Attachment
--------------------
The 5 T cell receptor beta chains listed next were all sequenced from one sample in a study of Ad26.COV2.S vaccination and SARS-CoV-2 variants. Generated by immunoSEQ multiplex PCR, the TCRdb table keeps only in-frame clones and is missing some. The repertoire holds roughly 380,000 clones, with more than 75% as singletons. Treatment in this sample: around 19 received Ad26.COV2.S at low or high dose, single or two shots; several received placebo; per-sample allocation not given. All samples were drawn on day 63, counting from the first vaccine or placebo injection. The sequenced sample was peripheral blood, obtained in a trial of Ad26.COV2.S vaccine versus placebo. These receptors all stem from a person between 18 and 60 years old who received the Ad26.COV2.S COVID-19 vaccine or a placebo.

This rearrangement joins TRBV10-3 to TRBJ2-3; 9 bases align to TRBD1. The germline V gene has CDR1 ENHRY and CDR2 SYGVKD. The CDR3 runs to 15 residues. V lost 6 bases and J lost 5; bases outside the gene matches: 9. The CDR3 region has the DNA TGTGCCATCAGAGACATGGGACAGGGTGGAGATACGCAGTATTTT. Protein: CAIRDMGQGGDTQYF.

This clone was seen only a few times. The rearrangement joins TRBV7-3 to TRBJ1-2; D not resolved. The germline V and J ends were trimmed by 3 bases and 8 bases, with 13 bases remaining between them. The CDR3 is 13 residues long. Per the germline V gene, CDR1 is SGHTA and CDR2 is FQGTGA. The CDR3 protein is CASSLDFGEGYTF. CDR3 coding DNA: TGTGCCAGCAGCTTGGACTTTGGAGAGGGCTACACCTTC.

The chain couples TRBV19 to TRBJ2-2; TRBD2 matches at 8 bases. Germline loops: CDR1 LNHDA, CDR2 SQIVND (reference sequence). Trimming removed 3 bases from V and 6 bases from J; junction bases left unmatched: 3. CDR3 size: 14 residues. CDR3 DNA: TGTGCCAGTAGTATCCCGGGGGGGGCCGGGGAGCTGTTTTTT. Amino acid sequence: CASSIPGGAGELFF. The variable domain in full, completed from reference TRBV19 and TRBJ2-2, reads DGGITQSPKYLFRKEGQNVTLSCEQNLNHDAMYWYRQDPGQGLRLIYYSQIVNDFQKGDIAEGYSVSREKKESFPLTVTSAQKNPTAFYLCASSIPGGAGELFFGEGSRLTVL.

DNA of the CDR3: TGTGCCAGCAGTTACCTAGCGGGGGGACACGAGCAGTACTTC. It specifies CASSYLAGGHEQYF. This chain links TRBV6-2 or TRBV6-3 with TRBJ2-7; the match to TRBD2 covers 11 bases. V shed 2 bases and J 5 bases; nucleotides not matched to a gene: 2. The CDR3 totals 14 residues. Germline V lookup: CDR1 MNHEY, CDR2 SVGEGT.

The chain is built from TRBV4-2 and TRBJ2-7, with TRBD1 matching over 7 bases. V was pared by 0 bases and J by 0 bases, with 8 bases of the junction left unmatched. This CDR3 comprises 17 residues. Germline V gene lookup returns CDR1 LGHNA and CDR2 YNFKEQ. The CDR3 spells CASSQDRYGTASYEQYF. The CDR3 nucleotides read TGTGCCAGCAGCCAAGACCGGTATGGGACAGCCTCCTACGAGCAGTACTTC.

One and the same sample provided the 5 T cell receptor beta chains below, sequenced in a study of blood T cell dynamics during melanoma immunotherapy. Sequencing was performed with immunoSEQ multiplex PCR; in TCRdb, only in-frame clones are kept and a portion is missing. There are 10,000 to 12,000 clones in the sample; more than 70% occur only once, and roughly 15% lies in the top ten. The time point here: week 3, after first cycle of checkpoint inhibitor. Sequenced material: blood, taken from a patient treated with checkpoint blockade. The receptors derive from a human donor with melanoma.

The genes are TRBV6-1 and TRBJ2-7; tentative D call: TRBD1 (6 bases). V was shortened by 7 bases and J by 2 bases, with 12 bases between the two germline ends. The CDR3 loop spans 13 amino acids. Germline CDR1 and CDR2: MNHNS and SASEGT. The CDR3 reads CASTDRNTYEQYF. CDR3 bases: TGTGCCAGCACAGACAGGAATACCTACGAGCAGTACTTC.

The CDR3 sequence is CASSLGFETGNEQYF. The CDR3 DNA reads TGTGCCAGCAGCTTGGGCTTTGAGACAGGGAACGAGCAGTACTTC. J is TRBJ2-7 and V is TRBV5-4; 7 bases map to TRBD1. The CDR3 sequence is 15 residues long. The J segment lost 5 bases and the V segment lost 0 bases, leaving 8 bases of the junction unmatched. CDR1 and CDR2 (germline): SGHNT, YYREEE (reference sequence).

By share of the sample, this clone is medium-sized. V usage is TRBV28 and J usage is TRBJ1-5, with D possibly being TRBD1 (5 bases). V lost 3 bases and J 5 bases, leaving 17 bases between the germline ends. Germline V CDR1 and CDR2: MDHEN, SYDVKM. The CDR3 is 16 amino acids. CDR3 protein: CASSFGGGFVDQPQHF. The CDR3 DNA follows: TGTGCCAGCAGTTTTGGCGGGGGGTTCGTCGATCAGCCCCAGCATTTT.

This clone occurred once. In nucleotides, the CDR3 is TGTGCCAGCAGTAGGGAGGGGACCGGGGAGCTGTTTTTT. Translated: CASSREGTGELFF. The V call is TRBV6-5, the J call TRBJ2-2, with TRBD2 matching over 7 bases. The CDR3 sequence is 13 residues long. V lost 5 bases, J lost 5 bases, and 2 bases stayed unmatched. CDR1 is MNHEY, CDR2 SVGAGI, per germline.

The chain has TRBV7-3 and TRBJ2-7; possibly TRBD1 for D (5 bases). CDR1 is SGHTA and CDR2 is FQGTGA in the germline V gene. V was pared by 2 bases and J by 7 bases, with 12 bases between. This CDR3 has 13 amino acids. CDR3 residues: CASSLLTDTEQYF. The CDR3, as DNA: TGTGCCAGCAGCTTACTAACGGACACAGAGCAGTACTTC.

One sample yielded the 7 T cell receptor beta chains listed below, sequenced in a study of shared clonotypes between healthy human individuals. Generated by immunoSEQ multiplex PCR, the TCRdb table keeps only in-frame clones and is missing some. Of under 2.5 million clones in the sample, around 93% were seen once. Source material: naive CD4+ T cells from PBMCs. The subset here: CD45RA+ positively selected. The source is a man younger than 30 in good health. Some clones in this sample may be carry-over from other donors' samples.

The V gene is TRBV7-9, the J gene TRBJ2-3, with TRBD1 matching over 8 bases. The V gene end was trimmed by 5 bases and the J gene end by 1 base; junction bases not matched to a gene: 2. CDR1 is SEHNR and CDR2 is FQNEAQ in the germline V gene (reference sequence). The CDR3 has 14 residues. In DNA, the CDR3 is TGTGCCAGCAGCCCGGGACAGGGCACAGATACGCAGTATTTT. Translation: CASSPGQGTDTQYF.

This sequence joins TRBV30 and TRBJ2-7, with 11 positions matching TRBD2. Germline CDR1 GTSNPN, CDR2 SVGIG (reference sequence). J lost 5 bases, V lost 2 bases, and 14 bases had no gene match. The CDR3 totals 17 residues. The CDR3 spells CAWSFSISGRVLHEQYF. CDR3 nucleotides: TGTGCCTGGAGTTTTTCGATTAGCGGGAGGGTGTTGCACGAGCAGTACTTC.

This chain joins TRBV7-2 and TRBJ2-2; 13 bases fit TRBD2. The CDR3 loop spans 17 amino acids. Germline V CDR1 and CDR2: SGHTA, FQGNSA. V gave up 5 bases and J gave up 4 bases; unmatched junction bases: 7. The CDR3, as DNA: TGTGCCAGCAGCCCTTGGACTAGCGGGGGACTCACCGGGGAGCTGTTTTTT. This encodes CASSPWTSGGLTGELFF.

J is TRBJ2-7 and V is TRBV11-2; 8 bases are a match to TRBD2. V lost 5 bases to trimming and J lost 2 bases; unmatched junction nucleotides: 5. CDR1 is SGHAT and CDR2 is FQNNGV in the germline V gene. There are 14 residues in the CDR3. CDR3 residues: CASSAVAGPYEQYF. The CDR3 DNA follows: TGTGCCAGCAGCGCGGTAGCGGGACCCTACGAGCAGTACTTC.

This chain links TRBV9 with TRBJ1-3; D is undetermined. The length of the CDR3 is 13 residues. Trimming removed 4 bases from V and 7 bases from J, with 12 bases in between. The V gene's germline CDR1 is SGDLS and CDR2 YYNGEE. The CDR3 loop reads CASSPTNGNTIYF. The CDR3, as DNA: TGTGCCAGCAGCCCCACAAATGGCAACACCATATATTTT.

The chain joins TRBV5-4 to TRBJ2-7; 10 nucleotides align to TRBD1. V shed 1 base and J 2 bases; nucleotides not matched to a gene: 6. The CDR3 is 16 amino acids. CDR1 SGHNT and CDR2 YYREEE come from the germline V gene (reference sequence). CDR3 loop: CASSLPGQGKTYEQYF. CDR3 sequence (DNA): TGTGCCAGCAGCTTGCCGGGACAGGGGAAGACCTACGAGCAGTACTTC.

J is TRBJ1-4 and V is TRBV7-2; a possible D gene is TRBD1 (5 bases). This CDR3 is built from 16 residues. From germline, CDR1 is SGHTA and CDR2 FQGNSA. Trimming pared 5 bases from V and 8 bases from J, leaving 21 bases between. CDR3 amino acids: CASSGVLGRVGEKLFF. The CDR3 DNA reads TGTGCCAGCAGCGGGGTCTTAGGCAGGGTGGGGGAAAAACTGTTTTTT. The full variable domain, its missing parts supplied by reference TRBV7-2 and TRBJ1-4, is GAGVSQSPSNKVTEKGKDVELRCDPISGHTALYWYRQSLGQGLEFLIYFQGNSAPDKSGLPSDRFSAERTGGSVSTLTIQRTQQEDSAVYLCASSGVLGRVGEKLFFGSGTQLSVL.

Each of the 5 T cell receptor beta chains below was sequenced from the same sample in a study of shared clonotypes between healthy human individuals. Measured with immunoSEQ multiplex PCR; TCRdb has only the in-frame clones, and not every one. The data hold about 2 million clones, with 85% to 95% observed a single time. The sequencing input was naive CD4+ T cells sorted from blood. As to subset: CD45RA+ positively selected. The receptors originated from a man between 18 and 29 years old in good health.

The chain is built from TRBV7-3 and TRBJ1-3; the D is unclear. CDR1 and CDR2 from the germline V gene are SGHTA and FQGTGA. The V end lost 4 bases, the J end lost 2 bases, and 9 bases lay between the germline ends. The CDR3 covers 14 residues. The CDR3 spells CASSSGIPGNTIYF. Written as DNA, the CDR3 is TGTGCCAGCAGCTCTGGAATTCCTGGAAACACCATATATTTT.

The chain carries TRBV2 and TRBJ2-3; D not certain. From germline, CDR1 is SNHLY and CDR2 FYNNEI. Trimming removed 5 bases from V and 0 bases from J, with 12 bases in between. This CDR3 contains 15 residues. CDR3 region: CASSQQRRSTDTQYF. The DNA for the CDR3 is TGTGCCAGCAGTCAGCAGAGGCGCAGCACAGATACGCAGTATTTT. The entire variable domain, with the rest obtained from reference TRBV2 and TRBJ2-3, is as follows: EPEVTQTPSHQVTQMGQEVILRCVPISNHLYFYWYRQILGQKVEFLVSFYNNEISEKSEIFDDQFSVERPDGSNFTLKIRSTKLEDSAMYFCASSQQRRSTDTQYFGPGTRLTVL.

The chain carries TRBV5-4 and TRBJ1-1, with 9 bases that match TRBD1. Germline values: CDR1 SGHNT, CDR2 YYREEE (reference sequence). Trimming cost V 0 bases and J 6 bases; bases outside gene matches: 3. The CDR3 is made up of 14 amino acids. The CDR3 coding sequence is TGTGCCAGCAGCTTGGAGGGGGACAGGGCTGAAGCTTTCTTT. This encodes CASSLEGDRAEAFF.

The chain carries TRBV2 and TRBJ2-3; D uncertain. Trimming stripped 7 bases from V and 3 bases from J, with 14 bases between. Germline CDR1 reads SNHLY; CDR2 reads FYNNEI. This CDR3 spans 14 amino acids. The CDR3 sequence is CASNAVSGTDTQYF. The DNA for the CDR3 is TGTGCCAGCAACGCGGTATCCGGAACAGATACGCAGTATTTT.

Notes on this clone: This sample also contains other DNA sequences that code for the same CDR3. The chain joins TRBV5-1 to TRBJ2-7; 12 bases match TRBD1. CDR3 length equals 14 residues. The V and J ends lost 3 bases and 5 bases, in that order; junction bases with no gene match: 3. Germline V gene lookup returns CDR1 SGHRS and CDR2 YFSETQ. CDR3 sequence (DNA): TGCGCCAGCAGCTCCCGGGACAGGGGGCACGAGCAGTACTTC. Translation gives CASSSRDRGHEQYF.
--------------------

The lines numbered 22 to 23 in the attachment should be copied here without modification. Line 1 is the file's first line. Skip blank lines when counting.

The chain is built from TRBV7-3 and TRBJ1-3; the D is unclear. CDR1 and CDR2 from the germline V gene are SGHTA and FQGTGA. The V end lost 4 bases, the J end lost 2 bases, and 9 bases lay between the germline ends. The CDR3 covers 14 residues. The CDR3 spells CASSSGIPGNTIYF. Written as DNA, the CDR3 is TGTGCCAGCAGCTCTGGAATTCCTGGAAACACCATATATTTT.

The chain carries TRBV2 and TRBJ2-3; D not certain. From germline, CDR1 is SNHLY and CDR2 FYNNEI. Trimming removed 5 bases from V and 0 bases from J, with 12 bases in between. This CDR3 contains 15 residues. CDR3 region: CASSQQRRSTDTQYF. The DNA for the CDR3 is TGTGCCAGCAGTCAGCAGAGGCGCAGCACAGATACGCAGTATTTT. The entire variable domain, with the rest obtained from reference TRBV2 and TRBJ2-3, is as follows: EPEVTQTPSHQVTQMGQEVILRCVPISNHLYFYWYRQILGQKVEFLVSFYNNEISEKSEIFDDQFSVERPDGSNFTLKIRSTKLEDSAMYFCASSQQRRSTDTQYFGPGTRLTVL.